There is a well-worn illustration that tells a story of 5 monkeys in a cage. In the centre of the cage, suspended from the roof are a bunch of bananas. Beneath the bananas is a step ladder.
Predictably the first monkey goes up the ladder to have a nutritious snack but at the last moment the bananas are jerked out of the cage, all the monkeys are sprayed with water and an electric shock is applied to all the reluctant inhabitants of the cage (no real monkeys were harmed during this illustration)
After each of the monkeys has had numerous attempts at the bananas they decide that they will have to give up on their favourite source of dietary potassium. At this point one monkey is removed and replaced with a new one who doesn’t know the ‘banana dilemma’. Predictable the monkey looks at the bananas, looks at the other four primate inmates and decides to play a little ‘tata ma banana’.
The original monkeys, tired of being soaked, electrocuted and being bananaless, tackle the newcomer to the ground and give him a good beating to persuade him not to attempt the ‘banana run’ again. The monkey doesn’t know why these others are being so unreasonable but understands that he is outnumbered so gives up. He tries hard not to think about the bananas for the rest of his incarceration.
Another of the original monkeys is replaced. Same story; New monkey makes a banana break, the three original AND the first replacement monkey beat him up even though the first replacement monkey does not know why he is doing so.
This continues until all the original monkeys have been replaced. As the fifth replacement makes a bee-line for the bananas, the four replacement monkeys violently restrain him even though they have never been shocked themselves.
The obvious moral of this story is that we should not blindly follow the ways things have always been out of peer pressure but rather we should carefully think for ourselves the value in behaving the same way we have done in the past.
No reasonable person today would argue for the odious apparatus what went by the name of Apartheid but few people stop to realise that much of today’s problems result from people still behaving the way they did during the Apartheid years without stopping to consider whether such behaviour is still appropriate in a markedly changed environment.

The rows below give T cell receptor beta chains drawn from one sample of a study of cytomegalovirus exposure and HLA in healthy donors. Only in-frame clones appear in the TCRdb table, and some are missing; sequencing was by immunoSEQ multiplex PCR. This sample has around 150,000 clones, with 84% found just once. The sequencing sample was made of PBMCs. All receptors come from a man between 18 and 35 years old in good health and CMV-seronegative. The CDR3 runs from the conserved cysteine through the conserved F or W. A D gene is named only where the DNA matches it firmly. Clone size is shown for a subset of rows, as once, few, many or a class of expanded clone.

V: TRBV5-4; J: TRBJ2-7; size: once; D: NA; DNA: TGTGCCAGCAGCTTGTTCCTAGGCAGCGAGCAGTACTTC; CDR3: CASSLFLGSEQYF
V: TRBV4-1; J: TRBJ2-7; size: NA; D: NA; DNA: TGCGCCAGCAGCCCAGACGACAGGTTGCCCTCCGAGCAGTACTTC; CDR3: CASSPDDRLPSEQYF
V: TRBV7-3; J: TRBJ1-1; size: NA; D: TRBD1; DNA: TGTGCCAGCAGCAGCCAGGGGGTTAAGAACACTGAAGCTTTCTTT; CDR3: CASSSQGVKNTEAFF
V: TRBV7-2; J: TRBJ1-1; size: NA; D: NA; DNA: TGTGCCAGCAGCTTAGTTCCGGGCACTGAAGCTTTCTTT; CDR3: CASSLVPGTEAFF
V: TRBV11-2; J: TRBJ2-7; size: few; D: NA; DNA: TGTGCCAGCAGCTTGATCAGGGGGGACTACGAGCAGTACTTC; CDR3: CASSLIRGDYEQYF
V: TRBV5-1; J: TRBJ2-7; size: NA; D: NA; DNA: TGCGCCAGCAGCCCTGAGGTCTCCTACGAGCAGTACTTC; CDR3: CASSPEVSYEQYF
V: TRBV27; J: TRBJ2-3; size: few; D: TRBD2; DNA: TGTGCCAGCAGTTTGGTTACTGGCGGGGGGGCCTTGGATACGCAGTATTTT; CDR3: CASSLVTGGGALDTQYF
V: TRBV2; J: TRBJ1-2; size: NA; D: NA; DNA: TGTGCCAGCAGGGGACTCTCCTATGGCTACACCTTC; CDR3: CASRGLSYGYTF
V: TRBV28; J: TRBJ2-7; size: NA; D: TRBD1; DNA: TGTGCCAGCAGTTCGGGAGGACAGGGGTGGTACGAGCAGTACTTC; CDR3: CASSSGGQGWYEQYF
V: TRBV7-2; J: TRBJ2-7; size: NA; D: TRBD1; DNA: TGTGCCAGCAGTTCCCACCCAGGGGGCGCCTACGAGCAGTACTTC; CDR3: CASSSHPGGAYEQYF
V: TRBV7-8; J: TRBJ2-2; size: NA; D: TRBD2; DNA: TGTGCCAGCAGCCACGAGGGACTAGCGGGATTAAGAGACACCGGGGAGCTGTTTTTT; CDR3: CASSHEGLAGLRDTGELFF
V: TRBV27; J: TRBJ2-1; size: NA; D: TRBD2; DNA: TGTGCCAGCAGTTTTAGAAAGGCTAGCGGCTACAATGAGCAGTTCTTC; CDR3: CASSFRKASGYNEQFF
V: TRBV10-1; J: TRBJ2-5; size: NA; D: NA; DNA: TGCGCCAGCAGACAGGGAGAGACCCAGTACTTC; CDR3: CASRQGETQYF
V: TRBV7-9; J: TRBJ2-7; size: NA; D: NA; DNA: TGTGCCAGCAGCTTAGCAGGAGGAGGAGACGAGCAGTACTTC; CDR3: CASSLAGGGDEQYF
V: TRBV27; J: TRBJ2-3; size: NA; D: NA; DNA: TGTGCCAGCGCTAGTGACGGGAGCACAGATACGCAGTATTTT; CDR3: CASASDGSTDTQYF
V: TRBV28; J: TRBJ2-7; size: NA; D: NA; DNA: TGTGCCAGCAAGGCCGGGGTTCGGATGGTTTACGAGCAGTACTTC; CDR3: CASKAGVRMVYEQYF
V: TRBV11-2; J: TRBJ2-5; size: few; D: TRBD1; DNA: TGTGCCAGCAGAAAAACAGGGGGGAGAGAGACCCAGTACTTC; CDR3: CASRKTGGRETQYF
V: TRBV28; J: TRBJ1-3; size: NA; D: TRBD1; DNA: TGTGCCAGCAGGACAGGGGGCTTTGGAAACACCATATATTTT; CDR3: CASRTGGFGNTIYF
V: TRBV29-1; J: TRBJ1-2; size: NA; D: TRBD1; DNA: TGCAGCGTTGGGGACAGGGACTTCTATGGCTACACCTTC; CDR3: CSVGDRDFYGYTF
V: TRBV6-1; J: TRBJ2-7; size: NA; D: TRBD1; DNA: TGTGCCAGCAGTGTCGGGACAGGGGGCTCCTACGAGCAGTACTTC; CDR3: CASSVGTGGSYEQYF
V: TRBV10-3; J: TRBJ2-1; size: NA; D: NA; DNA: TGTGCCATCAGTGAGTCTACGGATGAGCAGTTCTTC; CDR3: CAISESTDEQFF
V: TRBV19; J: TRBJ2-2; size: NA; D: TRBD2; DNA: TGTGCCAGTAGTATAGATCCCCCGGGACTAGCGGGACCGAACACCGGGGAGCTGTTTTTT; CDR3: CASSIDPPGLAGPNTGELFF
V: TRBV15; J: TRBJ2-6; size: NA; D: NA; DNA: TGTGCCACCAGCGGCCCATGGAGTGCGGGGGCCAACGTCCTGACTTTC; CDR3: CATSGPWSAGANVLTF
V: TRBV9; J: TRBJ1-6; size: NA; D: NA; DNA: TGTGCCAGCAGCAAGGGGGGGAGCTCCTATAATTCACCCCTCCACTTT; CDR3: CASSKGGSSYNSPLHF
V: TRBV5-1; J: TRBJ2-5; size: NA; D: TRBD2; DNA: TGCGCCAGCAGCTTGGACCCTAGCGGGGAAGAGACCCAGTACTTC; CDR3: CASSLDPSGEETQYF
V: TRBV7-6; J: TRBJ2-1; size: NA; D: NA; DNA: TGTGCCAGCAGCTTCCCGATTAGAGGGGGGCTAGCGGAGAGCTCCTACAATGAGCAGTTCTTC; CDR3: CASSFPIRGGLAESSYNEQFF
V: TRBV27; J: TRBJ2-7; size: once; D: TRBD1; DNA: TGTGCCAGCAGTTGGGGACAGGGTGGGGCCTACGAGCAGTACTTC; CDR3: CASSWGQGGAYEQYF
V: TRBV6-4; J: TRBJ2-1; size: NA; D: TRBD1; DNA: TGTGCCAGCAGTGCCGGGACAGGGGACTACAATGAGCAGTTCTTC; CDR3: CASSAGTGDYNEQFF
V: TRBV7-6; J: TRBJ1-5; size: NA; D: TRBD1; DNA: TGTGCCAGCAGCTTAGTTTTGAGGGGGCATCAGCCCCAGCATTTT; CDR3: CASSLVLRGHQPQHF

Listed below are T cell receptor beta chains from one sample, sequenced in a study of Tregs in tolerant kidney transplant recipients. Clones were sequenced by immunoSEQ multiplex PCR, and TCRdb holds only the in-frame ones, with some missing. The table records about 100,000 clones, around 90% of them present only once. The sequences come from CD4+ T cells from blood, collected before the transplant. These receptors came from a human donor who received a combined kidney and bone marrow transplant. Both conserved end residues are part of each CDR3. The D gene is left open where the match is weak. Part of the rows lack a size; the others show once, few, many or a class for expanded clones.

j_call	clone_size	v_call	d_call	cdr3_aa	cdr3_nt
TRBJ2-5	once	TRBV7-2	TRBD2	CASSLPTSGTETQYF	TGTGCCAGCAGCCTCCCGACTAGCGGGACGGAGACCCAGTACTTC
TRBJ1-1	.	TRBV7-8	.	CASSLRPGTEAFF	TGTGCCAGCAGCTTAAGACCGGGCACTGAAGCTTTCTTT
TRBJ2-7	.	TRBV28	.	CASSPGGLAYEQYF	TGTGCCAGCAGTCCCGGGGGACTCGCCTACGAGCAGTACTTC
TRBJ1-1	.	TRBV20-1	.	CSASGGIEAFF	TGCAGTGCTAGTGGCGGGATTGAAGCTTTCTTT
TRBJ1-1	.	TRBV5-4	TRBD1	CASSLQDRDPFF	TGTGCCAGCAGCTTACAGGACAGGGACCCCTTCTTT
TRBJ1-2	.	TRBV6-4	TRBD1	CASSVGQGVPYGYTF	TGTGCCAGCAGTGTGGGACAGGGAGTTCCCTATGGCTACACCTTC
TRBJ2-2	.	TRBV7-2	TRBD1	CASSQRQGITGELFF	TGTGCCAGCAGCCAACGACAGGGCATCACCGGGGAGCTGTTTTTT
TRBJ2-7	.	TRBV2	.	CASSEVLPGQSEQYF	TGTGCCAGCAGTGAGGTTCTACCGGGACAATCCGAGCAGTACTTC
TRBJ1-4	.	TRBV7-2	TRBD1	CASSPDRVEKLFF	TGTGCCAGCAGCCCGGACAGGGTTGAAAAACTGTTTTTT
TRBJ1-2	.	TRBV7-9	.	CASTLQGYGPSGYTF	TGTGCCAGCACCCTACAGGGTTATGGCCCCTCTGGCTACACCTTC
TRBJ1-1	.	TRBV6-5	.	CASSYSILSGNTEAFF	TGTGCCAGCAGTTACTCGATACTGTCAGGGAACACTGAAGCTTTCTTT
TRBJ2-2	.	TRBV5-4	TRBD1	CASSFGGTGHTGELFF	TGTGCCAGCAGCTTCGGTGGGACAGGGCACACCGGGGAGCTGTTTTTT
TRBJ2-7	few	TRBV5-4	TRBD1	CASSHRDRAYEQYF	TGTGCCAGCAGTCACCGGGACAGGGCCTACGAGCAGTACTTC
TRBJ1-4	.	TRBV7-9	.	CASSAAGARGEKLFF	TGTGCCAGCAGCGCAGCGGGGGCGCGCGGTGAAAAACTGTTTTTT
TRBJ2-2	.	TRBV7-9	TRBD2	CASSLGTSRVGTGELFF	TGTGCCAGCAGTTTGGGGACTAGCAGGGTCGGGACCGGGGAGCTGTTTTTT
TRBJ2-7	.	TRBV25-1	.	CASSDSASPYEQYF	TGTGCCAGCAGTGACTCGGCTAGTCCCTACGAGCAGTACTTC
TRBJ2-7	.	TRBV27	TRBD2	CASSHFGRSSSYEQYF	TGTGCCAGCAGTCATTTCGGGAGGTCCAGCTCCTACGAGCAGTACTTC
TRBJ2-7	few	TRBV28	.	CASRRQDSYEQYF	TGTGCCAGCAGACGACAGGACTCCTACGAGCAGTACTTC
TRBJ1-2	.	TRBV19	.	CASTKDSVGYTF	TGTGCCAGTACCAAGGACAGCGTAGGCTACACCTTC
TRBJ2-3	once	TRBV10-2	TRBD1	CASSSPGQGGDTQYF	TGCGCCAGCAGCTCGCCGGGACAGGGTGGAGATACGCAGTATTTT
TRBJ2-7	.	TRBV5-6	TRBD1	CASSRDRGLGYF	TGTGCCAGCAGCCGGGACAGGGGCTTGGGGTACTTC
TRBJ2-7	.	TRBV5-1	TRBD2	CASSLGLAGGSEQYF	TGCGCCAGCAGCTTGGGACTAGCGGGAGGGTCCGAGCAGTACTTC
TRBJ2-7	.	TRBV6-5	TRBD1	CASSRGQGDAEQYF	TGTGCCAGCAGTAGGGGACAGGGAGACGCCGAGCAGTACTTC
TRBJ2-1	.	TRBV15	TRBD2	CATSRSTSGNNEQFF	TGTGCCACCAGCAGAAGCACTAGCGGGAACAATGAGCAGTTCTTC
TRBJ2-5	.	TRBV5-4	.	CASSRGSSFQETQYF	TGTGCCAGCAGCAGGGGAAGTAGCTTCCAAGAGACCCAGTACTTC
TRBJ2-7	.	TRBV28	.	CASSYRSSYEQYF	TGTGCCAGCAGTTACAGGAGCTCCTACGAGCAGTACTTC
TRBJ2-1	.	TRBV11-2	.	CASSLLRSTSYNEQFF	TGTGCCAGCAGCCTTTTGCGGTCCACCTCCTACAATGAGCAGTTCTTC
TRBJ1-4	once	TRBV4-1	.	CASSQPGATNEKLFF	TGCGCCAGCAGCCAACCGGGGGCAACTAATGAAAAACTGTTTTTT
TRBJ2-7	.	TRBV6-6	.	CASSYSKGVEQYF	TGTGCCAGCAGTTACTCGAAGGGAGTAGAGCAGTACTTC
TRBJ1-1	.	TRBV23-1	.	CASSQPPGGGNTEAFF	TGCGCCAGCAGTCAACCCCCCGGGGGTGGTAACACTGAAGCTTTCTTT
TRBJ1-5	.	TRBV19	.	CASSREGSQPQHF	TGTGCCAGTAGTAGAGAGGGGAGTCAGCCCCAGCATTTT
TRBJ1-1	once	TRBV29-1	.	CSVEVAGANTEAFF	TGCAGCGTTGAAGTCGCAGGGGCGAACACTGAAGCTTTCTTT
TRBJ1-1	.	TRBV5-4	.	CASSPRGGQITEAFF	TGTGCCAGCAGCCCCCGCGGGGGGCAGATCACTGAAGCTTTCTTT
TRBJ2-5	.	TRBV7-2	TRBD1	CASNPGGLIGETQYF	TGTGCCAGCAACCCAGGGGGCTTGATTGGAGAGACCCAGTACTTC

The example I would like to refer to is the propensity to violence that plagues our society today. I would suggest that this traces back to the anti-apartheid measures taken by those freedom-fighters who have now found themselves in leadership.
During Apartheid, there was no official political voice granted to the majority of the population. With no political voice the strategy was to use economic power and civic unrest to demand the human right to have a say in the running of their country.
This strategy was simple and spectacularly successful. The problem is that now the environment has changed, political voice has been granted for two decades; the need for a proxy for political power has ceased.
The problem is that during the struggle, leadership was valued on its ability to arrange protest, much of it violent. Societies understood the need for supporting this leadership and learned that this behaviour was rewarded even to the extent that these leaders became establishment. One of the symptoms of mediocre leadership is that it only encourages replication of its own style. In other words, it is the rare ‘struggle born’ comrade who will recognise anything else in his protégé that a style suited for struggle. Our government has been born with the seeds of its demise contained within this psyche.
And our hope for the future? Our hope lies in the fact that our leaders will stop replicating themselves, stop rewarding the skills that make a society ungovernable and value a different leadership style to the one that did them so well; one built upon character, honesty and integrity.
Do we have such leaders or will we merely satisfy ourselves with preventing others climbing the step ladder because we were beaten up when we tried?
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